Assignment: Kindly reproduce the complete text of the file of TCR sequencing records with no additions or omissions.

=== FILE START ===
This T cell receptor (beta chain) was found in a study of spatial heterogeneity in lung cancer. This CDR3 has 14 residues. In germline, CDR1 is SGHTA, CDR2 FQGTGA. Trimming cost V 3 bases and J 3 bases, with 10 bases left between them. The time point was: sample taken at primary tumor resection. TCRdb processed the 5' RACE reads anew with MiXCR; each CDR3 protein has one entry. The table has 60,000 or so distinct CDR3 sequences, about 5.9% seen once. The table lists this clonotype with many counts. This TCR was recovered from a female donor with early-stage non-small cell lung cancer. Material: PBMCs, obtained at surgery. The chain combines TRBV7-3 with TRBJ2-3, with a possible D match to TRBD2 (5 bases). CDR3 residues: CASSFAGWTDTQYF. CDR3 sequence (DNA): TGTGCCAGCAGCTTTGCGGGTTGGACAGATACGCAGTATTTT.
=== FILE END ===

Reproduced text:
This T cell receptor (beta chain) was found in a study of spatial heterogeneity in lung cancer. This CDR3 has 14 residues. In germline, CDR1 is SGHTA, CDR2 FQGTGA. Trimming cost V 3 bases and J 3 bases, with 10 bases left between them. The time point was: sample taken at primary tumor resection. TCRdb processed the 5' RACE reads anew with MiXCR; each CDR3 protein has one entry. The table has 60,000 or so distinct CDR3 sequences, about 5.9% seen once. The table lists this clonotype with many counts. This TCR was recovered from a female donor with early-stage non-small cell lung cancer. Material: PBMCs, obtained at surgery. The chain combines TRBV7-3 with TRBJ2-3, with a possible D match to TRBD2 (5 bases). CDR3 residues: CASSFAGWTDTQYF. CDR3 sequence (DNA): TGTGCCAGCAGCTTTGCGGGTTGGACAGATACGCAGTATTTT.